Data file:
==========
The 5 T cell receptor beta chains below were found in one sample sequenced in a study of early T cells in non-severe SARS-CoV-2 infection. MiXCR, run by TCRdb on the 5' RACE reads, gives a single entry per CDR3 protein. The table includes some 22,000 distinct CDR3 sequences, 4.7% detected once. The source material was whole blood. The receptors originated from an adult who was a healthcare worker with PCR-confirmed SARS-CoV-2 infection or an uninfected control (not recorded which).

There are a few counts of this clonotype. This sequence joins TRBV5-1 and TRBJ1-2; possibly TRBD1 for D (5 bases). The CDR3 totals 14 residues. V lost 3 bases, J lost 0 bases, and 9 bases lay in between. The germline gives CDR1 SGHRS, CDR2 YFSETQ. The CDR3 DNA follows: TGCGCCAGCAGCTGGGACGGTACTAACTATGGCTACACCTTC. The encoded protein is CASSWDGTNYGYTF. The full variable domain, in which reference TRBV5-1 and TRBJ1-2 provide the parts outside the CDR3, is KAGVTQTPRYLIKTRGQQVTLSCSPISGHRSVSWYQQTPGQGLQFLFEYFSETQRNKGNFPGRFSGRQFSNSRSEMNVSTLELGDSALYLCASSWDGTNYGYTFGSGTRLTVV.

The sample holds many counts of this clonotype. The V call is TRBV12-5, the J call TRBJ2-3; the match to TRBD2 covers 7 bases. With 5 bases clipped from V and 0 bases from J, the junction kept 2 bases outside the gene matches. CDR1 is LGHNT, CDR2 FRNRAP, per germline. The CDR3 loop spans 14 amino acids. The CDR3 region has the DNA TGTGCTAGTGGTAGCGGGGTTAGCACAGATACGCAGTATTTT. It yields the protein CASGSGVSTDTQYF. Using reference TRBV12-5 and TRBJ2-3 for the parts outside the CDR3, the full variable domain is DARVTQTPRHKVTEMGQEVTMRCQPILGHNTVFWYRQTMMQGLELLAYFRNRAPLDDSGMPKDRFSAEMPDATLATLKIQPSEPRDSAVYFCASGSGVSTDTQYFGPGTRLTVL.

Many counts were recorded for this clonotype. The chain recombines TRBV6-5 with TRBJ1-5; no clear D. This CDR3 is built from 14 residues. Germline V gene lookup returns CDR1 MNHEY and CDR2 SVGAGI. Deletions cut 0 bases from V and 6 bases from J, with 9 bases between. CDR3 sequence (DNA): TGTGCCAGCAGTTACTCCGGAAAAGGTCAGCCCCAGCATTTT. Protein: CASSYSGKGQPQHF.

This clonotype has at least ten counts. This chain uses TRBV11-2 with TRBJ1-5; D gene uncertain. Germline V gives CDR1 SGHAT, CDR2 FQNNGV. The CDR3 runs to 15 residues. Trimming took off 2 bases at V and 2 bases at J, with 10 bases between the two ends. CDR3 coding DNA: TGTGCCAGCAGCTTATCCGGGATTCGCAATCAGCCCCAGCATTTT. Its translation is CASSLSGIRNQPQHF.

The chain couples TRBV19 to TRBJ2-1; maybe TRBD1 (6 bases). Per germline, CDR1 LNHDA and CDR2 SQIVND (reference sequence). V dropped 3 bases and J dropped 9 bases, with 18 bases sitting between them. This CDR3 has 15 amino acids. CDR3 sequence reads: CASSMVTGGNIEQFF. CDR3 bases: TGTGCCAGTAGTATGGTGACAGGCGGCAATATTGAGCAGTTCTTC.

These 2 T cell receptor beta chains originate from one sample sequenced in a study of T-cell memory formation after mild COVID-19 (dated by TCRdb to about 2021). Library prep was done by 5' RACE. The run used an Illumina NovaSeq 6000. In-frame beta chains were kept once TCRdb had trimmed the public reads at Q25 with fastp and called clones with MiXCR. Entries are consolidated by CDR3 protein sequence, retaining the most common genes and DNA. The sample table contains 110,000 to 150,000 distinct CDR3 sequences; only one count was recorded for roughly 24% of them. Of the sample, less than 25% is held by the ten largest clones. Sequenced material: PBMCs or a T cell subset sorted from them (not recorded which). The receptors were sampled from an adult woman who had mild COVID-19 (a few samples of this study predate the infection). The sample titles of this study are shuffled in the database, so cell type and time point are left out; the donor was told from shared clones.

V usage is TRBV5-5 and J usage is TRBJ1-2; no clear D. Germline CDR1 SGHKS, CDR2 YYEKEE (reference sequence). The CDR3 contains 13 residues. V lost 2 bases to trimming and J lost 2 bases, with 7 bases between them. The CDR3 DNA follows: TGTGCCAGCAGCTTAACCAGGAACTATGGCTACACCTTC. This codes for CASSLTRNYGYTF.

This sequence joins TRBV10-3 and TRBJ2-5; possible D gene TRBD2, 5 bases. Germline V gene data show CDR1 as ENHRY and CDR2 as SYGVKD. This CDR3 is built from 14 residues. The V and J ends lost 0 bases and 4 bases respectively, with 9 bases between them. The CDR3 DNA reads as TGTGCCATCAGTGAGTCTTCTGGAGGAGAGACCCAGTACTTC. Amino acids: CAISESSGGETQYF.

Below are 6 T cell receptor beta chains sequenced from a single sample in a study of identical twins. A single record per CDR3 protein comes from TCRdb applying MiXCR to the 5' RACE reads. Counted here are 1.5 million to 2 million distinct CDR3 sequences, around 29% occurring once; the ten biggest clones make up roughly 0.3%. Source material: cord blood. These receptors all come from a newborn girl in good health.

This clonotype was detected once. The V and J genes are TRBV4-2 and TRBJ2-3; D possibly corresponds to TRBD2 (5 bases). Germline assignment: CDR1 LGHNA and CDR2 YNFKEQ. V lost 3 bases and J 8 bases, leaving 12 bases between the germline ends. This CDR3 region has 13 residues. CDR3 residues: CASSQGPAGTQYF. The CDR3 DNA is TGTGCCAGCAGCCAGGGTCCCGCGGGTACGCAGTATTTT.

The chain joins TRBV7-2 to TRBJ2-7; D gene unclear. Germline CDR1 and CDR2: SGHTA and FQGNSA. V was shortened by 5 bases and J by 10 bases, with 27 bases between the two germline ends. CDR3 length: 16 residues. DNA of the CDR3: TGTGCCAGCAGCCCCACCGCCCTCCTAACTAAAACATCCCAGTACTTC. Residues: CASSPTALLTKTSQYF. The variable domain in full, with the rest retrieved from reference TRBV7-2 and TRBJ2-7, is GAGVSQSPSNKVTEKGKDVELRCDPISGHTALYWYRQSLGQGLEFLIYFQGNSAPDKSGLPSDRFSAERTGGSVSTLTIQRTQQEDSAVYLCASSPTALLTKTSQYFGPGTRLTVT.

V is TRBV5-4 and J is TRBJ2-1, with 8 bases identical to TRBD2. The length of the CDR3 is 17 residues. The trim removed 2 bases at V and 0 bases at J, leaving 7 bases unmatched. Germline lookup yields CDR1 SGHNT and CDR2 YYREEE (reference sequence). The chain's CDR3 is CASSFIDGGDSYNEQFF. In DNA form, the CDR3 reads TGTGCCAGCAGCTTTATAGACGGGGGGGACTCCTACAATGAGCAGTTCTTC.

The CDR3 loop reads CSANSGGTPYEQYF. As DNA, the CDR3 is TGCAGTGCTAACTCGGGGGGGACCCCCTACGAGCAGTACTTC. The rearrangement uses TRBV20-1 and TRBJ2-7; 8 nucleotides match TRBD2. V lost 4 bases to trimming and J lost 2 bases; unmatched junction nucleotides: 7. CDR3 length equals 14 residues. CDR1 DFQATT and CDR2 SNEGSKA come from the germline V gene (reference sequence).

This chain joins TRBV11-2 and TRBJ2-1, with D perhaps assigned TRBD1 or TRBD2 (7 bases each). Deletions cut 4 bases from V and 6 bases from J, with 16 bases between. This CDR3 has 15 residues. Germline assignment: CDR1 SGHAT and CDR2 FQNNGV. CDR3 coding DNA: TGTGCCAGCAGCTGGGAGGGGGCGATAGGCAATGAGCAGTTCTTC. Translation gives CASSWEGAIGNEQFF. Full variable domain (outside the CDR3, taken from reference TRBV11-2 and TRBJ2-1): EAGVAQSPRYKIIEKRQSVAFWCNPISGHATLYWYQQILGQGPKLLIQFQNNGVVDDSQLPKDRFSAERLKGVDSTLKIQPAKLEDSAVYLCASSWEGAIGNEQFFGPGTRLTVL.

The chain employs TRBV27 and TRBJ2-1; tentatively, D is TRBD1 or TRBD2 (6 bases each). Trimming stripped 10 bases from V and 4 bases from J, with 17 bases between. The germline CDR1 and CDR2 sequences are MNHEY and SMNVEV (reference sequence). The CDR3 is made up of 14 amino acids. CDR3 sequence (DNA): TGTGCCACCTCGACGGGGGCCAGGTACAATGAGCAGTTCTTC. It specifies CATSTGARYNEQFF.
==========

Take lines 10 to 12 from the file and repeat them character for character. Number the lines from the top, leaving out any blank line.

Below are 6 T cell receptor beta chains sequenced from a single sample in a study of identical twins. A single record per CDR3 protein comes from TCRdb applying MiXCR to the 5' RACE reads. Counted here are 1.5 million to 2 million distinct CDR3 sequences, around 29% occurring once; the ten biggest clones make up roughly 0.3%. Source material: cord blood. These receptors all come from a newborn girl in good health.

This clonotype was detected once. The V and J genes are TRBV4-2 and TRBJ2-3; D possibly corresponds to TRBD2 (5 bases). Germline assignment: CDR1 LGHNA and CDR2 YNFKEQ. V lost 3 bases and J 8 bases, leaving 12 bases between the germline ends. This CDR3 region has 13 residues. CDR3 residues: CASSQGPAGTQYF. The CDR3 DNA is TGTGCCAGCAGCCAGGGTCCCGCGGGTACGCAGTATTTT.

The chain joins TRBV7-2 to TRBJ2-7; D gene unclear. Germline CDR1 and CDR2: SGHTA and FQGNSA. V was shortened by 5 bases and J by 10 bases, with 27 bases between the two germline ends. CDR3 length: 16 residues. DNA of the CDR3: TGTGCCAGCAGCCCCACCGCCCTCCTAACTAAAACATCCCAGTACTTC. Residues: CASSPTALLTKTSQYF. The variable domain in full, with the rest retrieved from reference TRBV7-2 and TRBJ2-7, is GAGVSQSPSNKVTEKGKDVELRCDPISGHTALYWYRQSLGQGLEFLIYFQGNSAPDKSGLPSDRFSAERTGGSVSTLTIQRTQQEDSAVYLCASSPTALLTKTSQYFGPGTRLTVT.